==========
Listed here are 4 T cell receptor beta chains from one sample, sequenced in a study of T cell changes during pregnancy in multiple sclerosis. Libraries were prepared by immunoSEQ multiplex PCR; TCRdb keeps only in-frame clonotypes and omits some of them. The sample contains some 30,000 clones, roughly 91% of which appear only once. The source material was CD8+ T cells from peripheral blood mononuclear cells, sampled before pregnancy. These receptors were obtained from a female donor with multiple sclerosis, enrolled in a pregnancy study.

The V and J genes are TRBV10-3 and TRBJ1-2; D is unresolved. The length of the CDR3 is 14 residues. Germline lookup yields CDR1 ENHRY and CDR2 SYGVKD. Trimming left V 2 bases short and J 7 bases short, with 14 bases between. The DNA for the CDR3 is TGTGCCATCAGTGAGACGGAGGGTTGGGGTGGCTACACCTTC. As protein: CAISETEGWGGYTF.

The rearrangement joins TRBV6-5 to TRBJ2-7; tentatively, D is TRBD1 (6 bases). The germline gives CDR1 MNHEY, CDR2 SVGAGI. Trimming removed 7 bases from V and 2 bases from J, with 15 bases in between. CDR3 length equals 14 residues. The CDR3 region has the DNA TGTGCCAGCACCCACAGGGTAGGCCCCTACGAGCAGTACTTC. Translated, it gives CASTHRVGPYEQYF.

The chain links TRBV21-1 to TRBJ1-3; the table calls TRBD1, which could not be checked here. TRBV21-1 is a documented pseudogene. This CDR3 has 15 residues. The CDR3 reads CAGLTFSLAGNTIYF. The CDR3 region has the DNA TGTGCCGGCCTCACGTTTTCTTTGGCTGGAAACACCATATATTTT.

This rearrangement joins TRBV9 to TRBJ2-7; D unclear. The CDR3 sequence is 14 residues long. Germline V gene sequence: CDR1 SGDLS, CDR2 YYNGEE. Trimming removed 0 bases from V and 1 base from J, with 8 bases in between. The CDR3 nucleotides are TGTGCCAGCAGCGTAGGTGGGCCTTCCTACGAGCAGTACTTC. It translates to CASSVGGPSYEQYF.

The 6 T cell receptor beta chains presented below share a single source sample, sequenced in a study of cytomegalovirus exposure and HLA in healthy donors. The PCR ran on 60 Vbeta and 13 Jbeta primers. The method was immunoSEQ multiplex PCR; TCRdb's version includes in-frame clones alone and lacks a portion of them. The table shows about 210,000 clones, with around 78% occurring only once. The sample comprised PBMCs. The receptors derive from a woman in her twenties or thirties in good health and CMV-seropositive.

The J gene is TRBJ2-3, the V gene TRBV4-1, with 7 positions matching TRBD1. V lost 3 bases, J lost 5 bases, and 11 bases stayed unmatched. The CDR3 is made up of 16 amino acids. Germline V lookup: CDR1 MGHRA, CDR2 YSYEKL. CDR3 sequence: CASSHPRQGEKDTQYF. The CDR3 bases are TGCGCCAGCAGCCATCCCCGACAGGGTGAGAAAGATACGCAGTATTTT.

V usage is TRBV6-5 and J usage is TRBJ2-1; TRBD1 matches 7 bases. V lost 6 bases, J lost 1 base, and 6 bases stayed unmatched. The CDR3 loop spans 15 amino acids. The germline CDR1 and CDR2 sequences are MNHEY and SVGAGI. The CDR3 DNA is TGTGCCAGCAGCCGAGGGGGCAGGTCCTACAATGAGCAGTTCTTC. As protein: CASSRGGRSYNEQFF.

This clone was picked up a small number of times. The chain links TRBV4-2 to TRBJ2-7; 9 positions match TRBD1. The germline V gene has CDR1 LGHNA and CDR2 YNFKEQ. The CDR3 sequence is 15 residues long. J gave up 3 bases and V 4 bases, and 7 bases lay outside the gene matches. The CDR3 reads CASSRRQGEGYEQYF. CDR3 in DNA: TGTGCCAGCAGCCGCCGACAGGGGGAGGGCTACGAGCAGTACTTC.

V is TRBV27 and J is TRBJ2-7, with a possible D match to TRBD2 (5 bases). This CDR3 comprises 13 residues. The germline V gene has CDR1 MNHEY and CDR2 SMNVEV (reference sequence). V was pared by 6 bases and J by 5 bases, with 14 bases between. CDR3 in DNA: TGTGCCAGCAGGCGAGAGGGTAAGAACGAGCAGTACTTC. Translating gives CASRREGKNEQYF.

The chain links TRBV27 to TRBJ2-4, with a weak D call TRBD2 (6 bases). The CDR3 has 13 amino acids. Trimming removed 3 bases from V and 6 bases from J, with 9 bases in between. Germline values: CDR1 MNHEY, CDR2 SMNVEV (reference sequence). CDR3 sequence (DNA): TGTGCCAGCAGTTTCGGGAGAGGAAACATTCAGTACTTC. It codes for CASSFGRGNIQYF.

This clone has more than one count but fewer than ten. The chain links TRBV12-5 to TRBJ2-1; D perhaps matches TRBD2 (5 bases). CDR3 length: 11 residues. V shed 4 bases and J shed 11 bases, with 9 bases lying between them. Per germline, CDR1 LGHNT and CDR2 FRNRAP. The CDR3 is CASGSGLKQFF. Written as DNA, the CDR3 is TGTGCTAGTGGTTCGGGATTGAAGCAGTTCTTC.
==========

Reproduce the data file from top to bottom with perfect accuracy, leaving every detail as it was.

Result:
Listed here are 4 T cell receptor beta chains from one sample, sequenced in a study of T cell changes during pregnancy in multiple sclerosis. Libraries were prepared by immunoSEQ multiplex PCR; TCRdb keeps only in-frame clonotypes and omits some of them. The sample contains some 30,000 clones, roughly 91% of which appear only once. The source material was CD8+ T cells from peripheral blood mononuclear cells, sampled before pregnancy. These receptors were obtained from a female donor with multiple sclerosis, enrolled in a pregnancy study.

The V and J genes are TRBV10-3 and TRBJ1-2; D is unresolved. The length of the CDR3 is 14 residues. Germline lookup yields CDR1 ENHRY and CDR2 SYGVKD. Trimming left V 2 bases short and J 7 bases short, with 14 bases between. The DNA for the CDR3 is TGTGCCATCAGTGAGACGGAGGGTTGGGGTGGCTACACCTTC. As protein: CAISETEGWGGYTF.

The rearrangement joins TRBV6-5 to TRBJ2-7; tentatively, D is TRBD1 (6 bases). The germline gives CDR1 MNHEY, CDR2 SVGAGI. Trimming removed 7 bases from V and 2 bases from J, with 15 bases in between. CDR3 length equals 14 residues. The CDR3 region has the DNA TGTGCCAGCACCCACAGGGTAGGCCCCTACGAGCAGTACTTC. Translated, it gives CASTHRVGPYEQYF.

The chain links TRBV21-1 to TRBJ1-3; the table calls TRBD1, which could not be checked here. TRBV21-1 is a documented pseudogene. This CDR3 has 15 residues. The CDR3 reads CAGLTFSLAGNTIYF. The CDR3 region has the DNA TGTGCCGGCCTCACGTTTTCTTTGGCTGGAAACACCATATATTTT.

This rearrangement joins TRBV9 to TRBJ2-7; D unclear. The CDR3 sequence is 14 residues long. Germline V gene sequence: CDR1 SGDLS, CDR2 YYNGEE. Trimming removed 0 bases from V and 1 base from J, with 8 bases in between. The CDR3 nucleotides are TGTGCCAGCAGCGTAGGTGGGCCTTCCTACGAGCAGTACTTC. It translates to CASSVGGPSYEQYF.

The 6 T cell receptor beta chains presented below share a single source sample, sequenced in a study of cytomegalovirus exposure and HLA in healthy donors. The PCR ran on 60 Vbeta and 13 Jbeta primers. The method was immunoSEQ multiplex PCR; TCRdb's version includes in-frame clones alone and lacks a portion of them. The table shows about 210,000 clones, with around 78% occurring only once. The sample comprised PBMCs. The receptors derive from a woman in her twenties or thirties in good health and CMV-seropositive.

The J gene is TRBJ2-3, the V gene TRBV4-1, with 7 positions matching TRBD1. V lost 3 bases, J lost 5 bases, and 11 bases stayed unmatched. The CDR3 is made up of 16 amino acids. Germline V lookup: CDR1 MGHRA, CDR2 YSYEKL. CDR3 sequence: CASSHPRQGEKDTQYF. The CDR3 bases are TGCGCCAGCAGCCATCCCCGACAGGGTGAGAAAGATACGCAGTATTTT.

V usage is TRBV6-5 and J usage is TRBJ2-1; TRBD1 matches 7 bases. V lost 6 bases, J lost 1 base, and 6 bases stayed unmatched. The CDR3 loop spans 15 amino acids. The germline CDR1 and CDR2 sequences are MNHEY and SVGAGI. The CDR3 DNA is TGTGCCAGCAGCCGAGGGGGCAGGTCCTACAATGAGCAGTTCTTC. As protein: CASSRGGRSYNEQFF.

This clone was picked up a small number of times. The chain links TRBV4-2 to TRBJ2-7; 9 positions match TRBD1. The germline V gene has CDR1 LGHNA and CDR2 YNFKEQ. The CDR3 sequence is 15 residues long. J gave up 3 bases and V 4 bases, and 7 bases lay outside the gene matches. The CDR3 reads CASSRRQGEGYEQYF. CDR3 in DNA: TGTGCCAGCAGCCGCCGACAGGGGGAGGGCTACGAGCAGTACTTC.

V is TRBV27 and J is TRBJ2-7, with a possible D match to TRBD2 (5 bases). This CDR3 comprises 13 residues. The germline V gene has CDR1 MNHEY and CDR2 SMNVEV (reference sequence). V was pared by 6 bases and J by 5 bases, with 14 bases between. CDR3 in DNA: TGTGCCAGCAGGCGAGAGGGTAAGAACGAGCAGTACTTC. Translating gives CASRREGKNEQYF.

The chain links TRBV27 to TRBJ2-4, with a weak D call TRBD2 (6 bases). The CDR3 has 13 amino acids. Trimming removed 3 bases from V and 6 bases from J, with 9 bases in between. Germline values: CDR1 MNHEY, CDR2 SMNVEV (reference sequence). CDR3 sequence (DNA): TGTGCCAGCAGTTTCGGGAGAGGAAACATTCAGTACTTC. It codes for CASSFGRGNIQYF.

This clone has more than one count but fewer than ten. The chain links TRBV12-5 to TRBJ2-1; D perhaps matches TRBD2 (5 bases). CDR3 length: 11 residues. V shed 4 bases and J shed 11 bases, with 9 bases lying between them. Per germline, CDR1 LGHNT and CDR2 FRNRAP. The CDR3 is CASGSGLKQFF. Written as DNA, the CDR3 is TGTGCTAGTGGTTCGGGATTGAAGCAGTTCTTC.